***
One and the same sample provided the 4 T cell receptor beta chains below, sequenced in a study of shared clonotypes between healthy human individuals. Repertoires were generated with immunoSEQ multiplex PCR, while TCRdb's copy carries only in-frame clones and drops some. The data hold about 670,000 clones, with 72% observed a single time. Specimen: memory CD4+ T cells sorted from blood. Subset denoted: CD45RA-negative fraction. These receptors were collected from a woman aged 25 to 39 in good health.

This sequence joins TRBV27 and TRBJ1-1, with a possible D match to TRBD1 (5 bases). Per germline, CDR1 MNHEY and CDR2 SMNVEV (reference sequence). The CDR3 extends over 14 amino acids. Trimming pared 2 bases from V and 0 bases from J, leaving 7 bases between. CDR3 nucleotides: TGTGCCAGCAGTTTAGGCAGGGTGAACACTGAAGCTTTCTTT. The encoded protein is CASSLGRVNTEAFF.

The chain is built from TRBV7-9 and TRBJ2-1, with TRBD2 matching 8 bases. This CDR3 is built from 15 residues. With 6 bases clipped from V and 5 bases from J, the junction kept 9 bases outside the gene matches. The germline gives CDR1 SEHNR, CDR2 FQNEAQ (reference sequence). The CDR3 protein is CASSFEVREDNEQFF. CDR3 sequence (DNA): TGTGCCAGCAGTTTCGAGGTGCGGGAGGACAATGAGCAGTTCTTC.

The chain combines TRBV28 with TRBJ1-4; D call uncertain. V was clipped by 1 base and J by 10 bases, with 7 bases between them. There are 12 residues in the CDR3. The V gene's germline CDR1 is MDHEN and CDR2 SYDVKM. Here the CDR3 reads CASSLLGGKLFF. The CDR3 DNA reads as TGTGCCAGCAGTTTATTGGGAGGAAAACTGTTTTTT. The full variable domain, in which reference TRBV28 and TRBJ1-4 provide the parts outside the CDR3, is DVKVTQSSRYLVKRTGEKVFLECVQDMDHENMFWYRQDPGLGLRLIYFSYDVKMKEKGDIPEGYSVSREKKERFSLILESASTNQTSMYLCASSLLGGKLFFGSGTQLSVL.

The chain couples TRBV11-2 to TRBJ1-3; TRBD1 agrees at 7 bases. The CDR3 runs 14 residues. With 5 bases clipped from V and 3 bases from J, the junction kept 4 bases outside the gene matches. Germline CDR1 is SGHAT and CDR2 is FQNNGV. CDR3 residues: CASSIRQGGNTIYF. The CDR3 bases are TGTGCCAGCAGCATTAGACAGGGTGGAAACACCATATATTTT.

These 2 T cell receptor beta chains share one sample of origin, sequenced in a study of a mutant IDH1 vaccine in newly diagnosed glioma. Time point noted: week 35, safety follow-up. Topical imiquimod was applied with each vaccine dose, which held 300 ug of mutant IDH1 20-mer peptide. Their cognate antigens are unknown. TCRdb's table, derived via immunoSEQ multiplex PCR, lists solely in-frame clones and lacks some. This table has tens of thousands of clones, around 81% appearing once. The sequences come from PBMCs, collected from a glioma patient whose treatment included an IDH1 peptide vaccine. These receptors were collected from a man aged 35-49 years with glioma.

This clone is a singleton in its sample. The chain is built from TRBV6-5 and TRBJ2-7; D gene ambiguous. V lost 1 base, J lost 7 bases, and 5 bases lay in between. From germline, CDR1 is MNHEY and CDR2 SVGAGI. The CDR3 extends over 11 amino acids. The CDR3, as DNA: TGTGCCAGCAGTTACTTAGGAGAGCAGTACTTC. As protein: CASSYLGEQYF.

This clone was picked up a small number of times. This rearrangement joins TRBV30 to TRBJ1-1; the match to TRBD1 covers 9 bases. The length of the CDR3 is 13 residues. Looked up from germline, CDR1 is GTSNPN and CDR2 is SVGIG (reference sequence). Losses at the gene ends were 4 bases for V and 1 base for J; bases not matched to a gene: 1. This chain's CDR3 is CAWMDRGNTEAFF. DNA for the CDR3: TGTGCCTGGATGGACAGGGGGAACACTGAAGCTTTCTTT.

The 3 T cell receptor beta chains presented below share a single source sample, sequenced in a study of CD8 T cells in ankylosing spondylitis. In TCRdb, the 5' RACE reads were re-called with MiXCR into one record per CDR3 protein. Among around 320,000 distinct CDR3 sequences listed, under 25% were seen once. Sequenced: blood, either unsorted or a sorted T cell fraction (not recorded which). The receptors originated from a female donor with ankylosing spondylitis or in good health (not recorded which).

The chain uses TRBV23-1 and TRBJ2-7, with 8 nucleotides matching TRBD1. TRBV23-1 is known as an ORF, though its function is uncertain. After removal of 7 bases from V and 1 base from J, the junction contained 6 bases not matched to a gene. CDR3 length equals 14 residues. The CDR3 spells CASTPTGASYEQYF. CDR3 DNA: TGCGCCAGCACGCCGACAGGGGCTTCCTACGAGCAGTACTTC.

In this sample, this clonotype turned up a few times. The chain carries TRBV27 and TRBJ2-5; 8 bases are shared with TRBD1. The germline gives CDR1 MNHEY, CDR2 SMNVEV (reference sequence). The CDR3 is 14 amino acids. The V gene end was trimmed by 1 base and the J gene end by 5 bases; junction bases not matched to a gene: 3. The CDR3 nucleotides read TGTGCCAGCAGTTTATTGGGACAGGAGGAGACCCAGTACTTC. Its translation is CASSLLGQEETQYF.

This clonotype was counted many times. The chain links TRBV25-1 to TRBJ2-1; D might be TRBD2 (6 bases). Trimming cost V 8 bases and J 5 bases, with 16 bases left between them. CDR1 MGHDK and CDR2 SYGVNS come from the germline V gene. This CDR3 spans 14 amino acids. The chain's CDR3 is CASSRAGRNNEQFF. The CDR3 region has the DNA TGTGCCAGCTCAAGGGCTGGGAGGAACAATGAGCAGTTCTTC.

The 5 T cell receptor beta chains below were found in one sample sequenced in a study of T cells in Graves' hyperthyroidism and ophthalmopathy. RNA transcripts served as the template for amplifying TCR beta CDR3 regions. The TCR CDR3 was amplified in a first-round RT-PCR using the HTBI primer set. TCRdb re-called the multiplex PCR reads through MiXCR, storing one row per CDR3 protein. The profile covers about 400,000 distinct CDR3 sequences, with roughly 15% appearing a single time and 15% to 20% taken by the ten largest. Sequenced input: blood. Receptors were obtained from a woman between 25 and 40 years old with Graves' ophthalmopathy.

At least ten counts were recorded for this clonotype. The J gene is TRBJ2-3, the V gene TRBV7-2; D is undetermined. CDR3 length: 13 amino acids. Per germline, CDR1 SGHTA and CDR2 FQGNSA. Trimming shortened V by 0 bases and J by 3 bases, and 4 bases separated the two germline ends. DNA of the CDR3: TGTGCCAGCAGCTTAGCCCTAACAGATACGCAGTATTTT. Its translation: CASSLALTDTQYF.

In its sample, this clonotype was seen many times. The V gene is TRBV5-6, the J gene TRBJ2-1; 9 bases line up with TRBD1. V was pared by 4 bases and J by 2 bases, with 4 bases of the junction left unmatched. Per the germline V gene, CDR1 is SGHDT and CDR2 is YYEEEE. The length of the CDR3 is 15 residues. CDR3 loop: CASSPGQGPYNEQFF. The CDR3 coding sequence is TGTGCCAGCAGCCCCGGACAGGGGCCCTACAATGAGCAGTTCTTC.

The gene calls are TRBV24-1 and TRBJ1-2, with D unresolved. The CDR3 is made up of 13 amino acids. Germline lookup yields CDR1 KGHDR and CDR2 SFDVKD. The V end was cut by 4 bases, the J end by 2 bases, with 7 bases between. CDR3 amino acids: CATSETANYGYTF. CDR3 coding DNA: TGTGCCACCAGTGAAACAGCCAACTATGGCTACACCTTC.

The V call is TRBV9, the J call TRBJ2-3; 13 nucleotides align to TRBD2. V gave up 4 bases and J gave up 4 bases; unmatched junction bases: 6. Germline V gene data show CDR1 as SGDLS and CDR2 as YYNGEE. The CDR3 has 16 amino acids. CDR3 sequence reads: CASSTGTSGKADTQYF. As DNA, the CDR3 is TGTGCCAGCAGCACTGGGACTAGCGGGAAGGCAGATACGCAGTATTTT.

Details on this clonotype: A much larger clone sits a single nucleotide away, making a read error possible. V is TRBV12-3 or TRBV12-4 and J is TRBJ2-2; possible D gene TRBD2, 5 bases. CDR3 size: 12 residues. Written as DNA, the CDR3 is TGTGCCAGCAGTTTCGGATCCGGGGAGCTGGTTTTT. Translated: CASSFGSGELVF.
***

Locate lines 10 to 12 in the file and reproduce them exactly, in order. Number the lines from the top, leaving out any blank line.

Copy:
The chain uses TRBV23-1 and TRBJ2-7, with 8 nucleotides matching TRBD1. TRBV23-1 is known as an ORF, though its function is uncertain. After removal of 7 bases from V and 1 base from J, the junction contained 6 bases not matched to a gene. CDR3 length equals 14 residues. The CDR3 spells CASTPTGASYEQYF. CDR3 DNA: TGCGCCAGCACGCCGACAGGGGCTTCCTACGAGCAGTACTTC.

In this sample, this clonotype turned up a few times. The chain carries TRBV27 and TRBJ2-5; 8 bases are shared with TRBD1. The germline gives CDR1 MNHEY, CDR2 SMNVEV (reference sequence). The CDR3 is 14 amino acids. The V gene end was trimmed by 1 base and the J gene end by 5 bases; junction bases not matched to a gene: 3. The CDR3 nucleotides read TGTGCCAGCAGTTTATTGGGACAGGAGGAGACCCAGTACTTC. Its translation is CASSLLGQEETQYF.

This clonotype was counted many times. The chain links TRBV25-1 to TRBJ2-1; D might be TRBD2 (6 bases). Trimming cost V 8 bases and J 5 bases, with 16 bases left between them. CDR1 MGHDK and CDR2 SYGVNS come from the germline V gene. This CDR3 spans 14 amino acids. The chain's CDR3 is CASSRAGRNNEQFF. The CDR3 region has the DNA TGTGCCAGCTCAAGGGCTGGGAGGAACAATGAGCAGTTCTTC.